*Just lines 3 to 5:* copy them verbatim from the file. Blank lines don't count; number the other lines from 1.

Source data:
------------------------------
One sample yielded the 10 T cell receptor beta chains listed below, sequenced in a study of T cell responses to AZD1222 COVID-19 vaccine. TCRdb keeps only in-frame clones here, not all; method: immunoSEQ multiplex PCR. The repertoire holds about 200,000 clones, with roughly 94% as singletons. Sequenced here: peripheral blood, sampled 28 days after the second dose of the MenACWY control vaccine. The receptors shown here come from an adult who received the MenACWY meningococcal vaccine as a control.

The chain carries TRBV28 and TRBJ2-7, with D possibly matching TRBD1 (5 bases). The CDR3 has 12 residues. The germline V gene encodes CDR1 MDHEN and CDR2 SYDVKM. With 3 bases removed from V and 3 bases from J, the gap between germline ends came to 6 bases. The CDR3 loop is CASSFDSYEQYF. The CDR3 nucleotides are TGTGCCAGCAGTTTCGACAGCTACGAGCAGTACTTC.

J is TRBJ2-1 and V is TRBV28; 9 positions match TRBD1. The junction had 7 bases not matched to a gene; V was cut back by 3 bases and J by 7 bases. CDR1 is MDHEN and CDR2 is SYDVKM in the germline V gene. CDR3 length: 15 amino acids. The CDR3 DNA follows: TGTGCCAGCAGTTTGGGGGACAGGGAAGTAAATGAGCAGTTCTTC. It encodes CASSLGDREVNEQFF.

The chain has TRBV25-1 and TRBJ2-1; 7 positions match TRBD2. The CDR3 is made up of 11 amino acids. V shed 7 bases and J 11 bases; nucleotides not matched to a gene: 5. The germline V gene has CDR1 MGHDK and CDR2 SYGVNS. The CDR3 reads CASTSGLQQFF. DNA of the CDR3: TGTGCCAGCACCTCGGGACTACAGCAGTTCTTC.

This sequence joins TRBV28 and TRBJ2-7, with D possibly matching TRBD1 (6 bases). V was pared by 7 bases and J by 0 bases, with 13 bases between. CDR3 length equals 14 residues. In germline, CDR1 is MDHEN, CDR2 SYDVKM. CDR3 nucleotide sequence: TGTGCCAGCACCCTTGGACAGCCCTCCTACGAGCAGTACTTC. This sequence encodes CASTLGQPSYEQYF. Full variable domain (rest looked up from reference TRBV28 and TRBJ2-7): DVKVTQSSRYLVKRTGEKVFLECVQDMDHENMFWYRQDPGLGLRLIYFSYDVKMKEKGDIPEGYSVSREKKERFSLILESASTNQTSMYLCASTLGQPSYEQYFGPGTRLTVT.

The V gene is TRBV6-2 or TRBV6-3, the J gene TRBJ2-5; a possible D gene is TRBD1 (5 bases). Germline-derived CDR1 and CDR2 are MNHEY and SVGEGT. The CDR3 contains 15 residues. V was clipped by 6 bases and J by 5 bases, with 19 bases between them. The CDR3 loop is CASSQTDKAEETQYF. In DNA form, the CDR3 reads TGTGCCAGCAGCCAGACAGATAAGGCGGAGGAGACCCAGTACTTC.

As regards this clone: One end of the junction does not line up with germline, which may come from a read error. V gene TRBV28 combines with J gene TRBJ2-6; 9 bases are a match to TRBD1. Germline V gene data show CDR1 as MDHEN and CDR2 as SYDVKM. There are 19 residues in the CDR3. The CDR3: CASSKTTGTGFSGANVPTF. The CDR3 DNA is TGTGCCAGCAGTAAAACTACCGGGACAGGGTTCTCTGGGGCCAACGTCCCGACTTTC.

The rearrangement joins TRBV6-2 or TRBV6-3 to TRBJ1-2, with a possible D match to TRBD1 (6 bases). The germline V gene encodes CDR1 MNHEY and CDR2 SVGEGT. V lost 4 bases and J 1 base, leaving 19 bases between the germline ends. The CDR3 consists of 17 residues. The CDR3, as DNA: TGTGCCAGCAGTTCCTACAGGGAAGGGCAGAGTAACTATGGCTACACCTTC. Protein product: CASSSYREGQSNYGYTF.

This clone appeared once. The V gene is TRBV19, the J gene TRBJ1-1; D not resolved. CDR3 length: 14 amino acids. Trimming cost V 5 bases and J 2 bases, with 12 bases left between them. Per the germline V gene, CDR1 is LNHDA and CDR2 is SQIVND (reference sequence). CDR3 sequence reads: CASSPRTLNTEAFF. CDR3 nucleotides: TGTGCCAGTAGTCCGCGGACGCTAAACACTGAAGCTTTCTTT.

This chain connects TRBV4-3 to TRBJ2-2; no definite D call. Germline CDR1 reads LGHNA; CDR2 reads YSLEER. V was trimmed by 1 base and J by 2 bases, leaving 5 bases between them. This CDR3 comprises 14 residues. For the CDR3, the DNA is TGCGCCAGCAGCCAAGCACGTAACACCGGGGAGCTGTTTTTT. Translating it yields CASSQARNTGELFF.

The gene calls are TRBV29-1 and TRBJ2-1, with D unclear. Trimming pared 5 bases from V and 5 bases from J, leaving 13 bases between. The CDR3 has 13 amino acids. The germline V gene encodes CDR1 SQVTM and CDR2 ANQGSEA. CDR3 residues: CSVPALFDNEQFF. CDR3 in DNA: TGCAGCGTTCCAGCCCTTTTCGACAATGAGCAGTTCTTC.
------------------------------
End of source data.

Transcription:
J is TRBJ2-1 and V is TRBV28; 9 positions match TRBD1. The junction had 7 bases not matched to a gene; V was cut back by 3 bases and J by 7 bases. CDR1 is MDHEN and CDR2 is SYDVKM in the germline V gene. CDR3 length: 15 amino acids. The CDR3 DNA follows: TGTGCCAGCAGTTTGGGGGACAGGGAAGTAAATGAGCAGTTCTTC. It encodes CASSLGDREVNEQFF.

The chain has TRBV25-1 and TRBJ2-1; 7 positions match TRBD2. The CDR3 is made up of 11 amino acids. V shed 7 bases and J 11 bases; nucleotides not matched to a gene: 5. The germline V gene has CDR1 MGHDK and CDR2 SYGVNS. The CDR3 reads CASTSGLQQFF. DNA of the CDR3: TGTGCCAGCACCTCGGGACTACAGCAGTTCTTC.

This sequence joins TRBV28 and TRBJ2-7, with D possibly matching TRBD1 (6 bases). V was pared by 7 bases and J by 0 bases, with 13 bases between. CDR3 length equals 14 residues. In germline, CDR1 is MDHEN, CDR2 SYDVKM. CDR3 nucleotide sequence: TGTGCCAGCACCCTTGGACAGCCCTCCTACGAGCAGTACTTC. This sequence encodes CASTLGQPSYEQYF. Full variable domain (rest looked up from reference TRBV28 and TRBJ2-7): DVKVTQSSRYLVKRTGEKVFLECVQDMDHENMFWYRQDPGLGLRLIYFSYDVKMKEKGDIPEGYSVSREKKERFSLILESASTNQTSMYLCASTLGQPSYEQYFGPGTRLTVT.